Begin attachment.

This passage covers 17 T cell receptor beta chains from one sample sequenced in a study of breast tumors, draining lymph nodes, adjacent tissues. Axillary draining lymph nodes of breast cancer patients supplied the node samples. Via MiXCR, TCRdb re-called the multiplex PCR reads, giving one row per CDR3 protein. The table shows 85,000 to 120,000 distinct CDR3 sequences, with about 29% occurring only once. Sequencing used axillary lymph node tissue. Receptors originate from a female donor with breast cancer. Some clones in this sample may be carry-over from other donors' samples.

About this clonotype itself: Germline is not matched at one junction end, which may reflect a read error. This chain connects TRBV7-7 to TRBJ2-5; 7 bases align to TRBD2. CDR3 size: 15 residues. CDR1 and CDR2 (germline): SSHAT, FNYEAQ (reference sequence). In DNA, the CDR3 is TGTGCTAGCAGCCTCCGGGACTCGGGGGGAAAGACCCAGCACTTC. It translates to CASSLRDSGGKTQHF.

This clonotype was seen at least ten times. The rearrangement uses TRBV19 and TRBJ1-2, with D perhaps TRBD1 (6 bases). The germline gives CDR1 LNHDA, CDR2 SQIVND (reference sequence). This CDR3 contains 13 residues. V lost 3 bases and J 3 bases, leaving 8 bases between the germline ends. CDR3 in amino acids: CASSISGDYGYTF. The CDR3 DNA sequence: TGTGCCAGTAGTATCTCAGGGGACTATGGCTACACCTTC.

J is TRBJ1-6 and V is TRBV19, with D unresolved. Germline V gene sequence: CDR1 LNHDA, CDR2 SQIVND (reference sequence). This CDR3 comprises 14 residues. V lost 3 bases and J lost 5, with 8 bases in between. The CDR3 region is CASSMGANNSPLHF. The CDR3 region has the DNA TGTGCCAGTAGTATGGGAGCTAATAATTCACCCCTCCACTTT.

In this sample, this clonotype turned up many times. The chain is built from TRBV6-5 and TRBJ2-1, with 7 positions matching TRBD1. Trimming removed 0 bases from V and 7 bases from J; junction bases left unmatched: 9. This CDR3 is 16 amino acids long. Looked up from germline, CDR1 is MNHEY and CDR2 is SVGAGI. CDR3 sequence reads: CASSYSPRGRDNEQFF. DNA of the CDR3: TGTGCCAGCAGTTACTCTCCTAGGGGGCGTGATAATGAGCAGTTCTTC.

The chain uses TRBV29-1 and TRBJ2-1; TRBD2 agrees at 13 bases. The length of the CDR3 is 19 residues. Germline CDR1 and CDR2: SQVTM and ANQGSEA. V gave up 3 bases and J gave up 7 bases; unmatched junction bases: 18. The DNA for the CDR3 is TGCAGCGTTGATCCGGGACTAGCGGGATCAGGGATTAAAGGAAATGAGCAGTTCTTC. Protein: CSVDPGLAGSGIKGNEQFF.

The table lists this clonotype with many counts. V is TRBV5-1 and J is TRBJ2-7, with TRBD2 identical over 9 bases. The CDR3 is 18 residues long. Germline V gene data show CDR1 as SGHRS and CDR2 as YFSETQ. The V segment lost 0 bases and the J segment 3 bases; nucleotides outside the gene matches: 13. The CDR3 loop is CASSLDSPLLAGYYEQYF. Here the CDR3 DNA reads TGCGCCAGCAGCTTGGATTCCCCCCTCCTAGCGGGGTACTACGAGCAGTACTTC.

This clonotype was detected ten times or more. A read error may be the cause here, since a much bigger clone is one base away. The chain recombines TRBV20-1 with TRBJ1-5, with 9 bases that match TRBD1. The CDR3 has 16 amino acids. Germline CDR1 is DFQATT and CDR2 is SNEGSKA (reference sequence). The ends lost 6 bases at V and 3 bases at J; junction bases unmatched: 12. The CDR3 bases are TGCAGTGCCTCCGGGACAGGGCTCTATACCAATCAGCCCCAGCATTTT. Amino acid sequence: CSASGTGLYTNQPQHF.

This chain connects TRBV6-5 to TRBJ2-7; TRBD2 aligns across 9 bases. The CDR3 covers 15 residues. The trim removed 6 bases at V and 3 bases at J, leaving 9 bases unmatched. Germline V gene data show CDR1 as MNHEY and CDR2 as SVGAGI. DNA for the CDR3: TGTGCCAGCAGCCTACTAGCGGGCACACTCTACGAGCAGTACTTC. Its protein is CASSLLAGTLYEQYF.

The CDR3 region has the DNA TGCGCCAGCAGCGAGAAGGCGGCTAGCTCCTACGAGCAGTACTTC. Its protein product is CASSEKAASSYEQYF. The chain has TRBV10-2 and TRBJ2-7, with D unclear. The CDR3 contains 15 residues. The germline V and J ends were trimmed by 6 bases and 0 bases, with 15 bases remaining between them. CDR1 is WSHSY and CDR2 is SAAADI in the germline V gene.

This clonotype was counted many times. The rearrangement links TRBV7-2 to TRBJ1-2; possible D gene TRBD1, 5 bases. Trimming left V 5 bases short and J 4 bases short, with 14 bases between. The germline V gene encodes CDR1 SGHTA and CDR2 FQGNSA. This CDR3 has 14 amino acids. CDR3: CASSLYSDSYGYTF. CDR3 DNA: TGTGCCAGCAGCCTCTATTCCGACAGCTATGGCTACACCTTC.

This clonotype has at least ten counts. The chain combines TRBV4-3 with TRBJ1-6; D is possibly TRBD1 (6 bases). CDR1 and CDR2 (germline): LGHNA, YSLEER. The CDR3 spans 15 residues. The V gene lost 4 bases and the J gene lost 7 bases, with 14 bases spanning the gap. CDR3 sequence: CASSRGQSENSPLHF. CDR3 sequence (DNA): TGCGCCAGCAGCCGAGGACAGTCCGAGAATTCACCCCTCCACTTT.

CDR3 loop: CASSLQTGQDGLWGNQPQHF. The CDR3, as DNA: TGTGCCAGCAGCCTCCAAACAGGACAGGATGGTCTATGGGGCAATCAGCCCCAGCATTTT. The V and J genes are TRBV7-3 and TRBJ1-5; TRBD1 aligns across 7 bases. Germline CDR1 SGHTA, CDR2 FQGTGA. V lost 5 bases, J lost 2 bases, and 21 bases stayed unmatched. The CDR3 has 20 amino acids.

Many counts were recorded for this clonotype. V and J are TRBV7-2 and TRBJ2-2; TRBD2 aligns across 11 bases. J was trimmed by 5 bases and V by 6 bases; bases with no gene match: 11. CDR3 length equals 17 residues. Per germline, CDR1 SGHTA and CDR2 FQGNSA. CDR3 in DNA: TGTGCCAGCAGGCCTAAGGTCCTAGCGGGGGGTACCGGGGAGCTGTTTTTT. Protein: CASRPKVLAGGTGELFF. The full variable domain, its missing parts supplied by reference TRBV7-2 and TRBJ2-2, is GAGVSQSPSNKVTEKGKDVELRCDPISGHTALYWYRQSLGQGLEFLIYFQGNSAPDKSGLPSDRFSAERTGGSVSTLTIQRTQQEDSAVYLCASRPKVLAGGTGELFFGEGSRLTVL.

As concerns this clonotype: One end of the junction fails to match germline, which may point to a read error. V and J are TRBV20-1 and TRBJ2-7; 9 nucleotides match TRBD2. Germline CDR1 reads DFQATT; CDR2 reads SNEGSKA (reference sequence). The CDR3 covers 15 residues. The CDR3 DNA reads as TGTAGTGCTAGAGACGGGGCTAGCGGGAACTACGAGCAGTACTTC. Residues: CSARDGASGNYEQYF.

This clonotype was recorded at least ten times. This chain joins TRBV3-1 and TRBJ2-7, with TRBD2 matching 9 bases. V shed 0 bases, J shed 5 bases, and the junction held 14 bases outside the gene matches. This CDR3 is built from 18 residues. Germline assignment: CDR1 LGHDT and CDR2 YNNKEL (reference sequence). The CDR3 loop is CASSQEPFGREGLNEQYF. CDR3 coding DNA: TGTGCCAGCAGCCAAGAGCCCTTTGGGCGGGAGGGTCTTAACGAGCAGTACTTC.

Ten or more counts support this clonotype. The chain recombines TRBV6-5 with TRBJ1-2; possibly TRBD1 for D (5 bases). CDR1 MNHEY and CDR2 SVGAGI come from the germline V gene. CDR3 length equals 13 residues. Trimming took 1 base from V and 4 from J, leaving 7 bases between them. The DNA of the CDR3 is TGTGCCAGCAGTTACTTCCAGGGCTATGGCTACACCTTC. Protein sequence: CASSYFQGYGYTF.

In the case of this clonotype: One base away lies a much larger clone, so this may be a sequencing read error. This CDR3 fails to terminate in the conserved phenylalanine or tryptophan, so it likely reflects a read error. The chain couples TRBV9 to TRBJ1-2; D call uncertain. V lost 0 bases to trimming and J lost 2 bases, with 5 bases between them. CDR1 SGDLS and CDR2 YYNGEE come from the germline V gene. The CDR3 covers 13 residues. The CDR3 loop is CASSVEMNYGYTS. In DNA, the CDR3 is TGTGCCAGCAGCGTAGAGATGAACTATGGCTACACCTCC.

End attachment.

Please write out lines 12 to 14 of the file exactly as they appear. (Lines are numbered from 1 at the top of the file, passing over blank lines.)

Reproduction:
This clonotype has at least ten counts. The chain combines TRBV4-3 with TRBJ1-6; D is possibly TRBD1 (6 bases). CDR1 and CDR2 (germline): LGHNA, YSLEER. The CDR3 spans 15 residues. The V gene lost 4 bases and the J gene lost 7 bases, with 14 bases spanning the gap. CDR3 sequence: CASSRGQSENSPLHF. CDR3 sequence (DNA): TGCGCCAGCAGCCGAGGACAGTCCGAGAATTCACCCCTCCACTTT.

CDR3 loop: CASSLQTGQDGLWGNQPQHF. The CDR3, as DNA: TGTGCCAGCAGCCTCCAAACAGGACAGGATGGTCTATGGGGCAATCAGCCCCAGCATTTT. The V and J genes are TRBV7-3 and TRBJ1-5; TRBD1 aligns across 7 bases. Germline CDR1 SGHTA, CDR2 FQGTGA. V lost 5 bases, J lost 2 bases, and 21 bases stayed unmatched. The CDR3 has 20 amino acids.

Many counts were recorded for this clonotype. V and J are TRBV7-2 and TRBJ2-2; TRBD2 aligns across 11 bases. J was trimmed by 5 bases and V by 6 bases; bases with no gene match: 11. CDR3 length equals 17 residues. Per germline, CDR1 SGHTA and CDR2 FQGNSA. CDR3 in DNA: TGTGCCAGCAGGCCTAAGGTCCTAGCGGGGGGTACCGGGGAGCTGTTTTTT. Protein: CASRPKVLAGGTGELFF. The full variable domain, its missing parts supplied by reference TRBV7-2 and TRBJ2-2, is GAGVSQSPSNKVTEKGKDVELRCDPISGHTALYWYRQSLGQGLEFLIYFQGNSAPDKSGLPSDRFSAERTGGSVSTLTIQRTQQEDSAVYLCASRPKVLAGGTGELFFGEGSRLTVL.